Microsoft Office Tutorials and References
In Depth Information
Using FORECAST to Calculate Prediction for Any One Data Point
for the final independent variable ( 102.236). If you enter LINEST and receive
just one value, you should follow these steps:
11. Select a range starting with the LINEST formula in the upper-left
corner. The range should be five rows tall. It should be at least two
columns wide for models with one known_xcolumn. Add additional
columns for additional known_xseries.
22. Press the F2 key to edit the current LINEST formula.
33. Hold down Ctrl+Shift+Enter to reenter the formula as an array.
Alternatively, you can use the INDEX function to pluck one particular
value out of the LINEST function. For example, if you want to retrieve
the
F
statistic
from
row
4,
column
1,
you
could
use
=INDEX(LINEST(E4:E95,B4:D95,TRUE,TRUE),4,1).
In the simpler situation when you have only one independent x variable, you
can obtain the slope and y-intercept values directly by using the following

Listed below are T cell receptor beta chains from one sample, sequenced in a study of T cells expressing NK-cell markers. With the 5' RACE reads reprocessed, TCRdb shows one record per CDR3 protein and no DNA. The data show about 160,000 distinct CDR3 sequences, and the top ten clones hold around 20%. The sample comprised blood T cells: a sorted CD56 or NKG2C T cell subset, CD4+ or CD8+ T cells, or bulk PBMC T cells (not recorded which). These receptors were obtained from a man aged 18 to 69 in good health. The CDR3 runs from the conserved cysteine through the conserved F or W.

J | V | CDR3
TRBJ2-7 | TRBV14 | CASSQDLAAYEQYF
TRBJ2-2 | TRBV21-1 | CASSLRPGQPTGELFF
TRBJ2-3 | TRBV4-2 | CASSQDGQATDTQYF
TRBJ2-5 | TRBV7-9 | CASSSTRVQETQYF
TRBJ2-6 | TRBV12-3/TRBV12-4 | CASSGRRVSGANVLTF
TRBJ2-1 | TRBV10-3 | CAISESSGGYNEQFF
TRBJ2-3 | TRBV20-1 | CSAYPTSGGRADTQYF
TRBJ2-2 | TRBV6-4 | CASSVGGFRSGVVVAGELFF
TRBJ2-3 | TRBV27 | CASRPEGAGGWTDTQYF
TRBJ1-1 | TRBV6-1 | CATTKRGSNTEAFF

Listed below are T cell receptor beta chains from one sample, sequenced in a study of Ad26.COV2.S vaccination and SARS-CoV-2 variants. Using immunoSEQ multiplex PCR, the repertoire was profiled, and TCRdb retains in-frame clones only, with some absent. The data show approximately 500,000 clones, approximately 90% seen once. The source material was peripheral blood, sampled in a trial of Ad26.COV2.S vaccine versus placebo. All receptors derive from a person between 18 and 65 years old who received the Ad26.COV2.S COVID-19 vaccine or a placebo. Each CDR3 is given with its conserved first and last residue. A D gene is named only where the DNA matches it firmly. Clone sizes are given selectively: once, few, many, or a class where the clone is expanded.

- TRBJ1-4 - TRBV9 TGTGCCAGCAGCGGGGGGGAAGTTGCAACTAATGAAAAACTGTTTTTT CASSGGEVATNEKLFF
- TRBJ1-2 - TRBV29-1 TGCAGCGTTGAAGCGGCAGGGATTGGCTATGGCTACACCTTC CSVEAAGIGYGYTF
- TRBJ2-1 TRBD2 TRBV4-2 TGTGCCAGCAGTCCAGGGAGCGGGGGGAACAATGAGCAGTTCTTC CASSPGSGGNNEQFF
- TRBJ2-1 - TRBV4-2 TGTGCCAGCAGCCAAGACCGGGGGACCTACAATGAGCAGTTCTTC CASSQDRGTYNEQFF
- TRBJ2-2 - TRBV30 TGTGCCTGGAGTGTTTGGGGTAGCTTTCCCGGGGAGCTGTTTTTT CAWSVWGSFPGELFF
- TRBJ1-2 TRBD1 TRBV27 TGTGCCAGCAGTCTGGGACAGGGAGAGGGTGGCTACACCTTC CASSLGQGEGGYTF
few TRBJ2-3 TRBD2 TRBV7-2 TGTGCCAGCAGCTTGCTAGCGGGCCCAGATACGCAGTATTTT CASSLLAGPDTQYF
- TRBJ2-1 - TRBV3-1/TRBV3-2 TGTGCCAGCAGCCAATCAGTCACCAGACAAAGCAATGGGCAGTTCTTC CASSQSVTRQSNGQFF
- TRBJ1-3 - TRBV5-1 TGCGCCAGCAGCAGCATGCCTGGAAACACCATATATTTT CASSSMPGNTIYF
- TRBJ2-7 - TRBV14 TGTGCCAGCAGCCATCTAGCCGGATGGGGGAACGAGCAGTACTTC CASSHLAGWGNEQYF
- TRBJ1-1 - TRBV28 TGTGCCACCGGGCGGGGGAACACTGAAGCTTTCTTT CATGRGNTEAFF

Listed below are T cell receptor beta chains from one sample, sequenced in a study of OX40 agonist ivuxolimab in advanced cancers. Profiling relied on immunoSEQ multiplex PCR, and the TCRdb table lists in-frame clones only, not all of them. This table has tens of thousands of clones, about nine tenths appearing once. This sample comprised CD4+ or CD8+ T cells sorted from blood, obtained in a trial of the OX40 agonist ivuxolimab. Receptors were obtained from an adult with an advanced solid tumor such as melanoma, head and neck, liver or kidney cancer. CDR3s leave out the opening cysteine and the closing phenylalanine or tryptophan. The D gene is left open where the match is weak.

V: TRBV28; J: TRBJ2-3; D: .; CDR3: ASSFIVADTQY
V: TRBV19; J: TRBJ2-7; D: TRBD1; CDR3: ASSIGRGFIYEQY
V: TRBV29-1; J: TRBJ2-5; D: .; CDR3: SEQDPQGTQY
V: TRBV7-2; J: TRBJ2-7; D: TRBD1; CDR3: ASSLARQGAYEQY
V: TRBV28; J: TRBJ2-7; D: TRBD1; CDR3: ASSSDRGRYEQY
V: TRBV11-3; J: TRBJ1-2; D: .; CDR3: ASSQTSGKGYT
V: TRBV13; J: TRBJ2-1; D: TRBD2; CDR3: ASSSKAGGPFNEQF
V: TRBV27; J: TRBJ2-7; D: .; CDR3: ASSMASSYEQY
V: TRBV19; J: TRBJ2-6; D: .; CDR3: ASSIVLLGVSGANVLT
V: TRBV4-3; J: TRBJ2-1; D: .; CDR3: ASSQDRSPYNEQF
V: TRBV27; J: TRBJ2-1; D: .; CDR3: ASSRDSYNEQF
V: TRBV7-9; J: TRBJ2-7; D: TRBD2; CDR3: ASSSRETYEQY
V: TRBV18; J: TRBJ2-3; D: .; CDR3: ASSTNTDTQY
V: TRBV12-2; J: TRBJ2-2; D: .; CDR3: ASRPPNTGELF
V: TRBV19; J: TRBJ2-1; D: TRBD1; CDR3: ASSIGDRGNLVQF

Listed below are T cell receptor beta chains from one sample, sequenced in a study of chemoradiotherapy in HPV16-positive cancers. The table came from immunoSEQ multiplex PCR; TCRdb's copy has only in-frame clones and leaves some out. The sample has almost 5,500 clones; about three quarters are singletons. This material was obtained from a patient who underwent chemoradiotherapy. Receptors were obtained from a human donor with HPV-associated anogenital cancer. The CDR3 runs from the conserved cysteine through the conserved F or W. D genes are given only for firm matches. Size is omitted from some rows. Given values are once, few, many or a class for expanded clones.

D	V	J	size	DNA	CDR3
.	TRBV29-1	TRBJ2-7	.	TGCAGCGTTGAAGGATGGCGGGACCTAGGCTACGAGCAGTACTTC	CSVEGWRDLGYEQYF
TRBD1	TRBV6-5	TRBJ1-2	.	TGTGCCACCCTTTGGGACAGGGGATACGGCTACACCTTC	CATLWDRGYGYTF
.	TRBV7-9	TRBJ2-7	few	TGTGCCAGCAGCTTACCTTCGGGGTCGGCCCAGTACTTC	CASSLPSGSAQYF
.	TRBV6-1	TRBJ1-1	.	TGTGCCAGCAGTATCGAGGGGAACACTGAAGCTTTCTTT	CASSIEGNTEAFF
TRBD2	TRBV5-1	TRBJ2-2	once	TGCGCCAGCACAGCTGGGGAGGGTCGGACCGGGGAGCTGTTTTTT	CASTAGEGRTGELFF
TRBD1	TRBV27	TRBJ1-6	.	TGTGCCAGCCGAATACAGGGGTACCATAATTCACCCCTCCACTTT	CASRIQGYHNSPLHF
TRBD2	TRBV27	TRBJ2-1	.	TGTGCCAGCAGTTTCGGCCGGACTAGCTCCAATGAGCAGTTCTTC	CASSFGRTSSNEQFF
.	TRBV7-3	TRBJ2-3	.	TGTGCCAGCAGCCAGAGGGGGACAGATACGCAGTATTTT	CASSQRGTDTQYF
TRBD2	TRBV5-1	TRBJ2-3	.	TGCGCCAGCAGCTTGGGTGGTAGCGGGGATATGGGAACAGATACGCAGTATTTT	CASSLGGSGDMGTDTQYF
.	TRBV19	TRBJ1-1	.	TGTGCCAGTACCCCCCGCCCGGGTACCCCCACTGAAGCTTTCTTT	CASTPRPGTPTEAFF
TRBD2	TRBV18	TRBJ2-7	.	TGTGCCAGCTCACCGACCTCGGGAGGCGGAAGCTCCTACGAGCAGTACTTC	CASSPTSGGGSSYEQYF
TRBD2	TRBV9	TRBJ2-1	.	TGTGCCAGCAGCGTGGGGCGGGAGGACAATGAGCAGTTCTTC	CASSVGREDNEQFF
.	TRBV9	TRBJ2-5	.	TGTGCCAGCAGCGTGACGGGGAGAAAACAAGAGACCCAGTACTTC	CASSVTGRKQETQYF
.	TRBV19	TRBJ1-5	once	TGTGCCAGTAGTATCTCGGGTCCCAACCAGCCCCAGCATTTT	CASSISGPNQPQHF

formula for slope:
INDEX(LINEST(known_y's,known_x's),1)
Use the following formula for the y-intercept:
INDEX(LINEST(known_y's,known_x's),2)
Using
Using FORECAST
to Calculate Prediction for Any One Data Point
When you understand straight-line regression, you can use the FORECAST
function to return a prediction for any point in the future.
FORECAST to Calculate Prediction for Any One Data Point
Note
Note that FORECAST works only for straight-line regression. It
also does not offer the capability to force the intercept to be 0. If you
need this capability, you must use LINEST and then build a prediction
formula as in step 14 of the previous section or the TREND function,
as discussed in the next section.
Syntax
=FORECAST(x,known_y's,known_x's)
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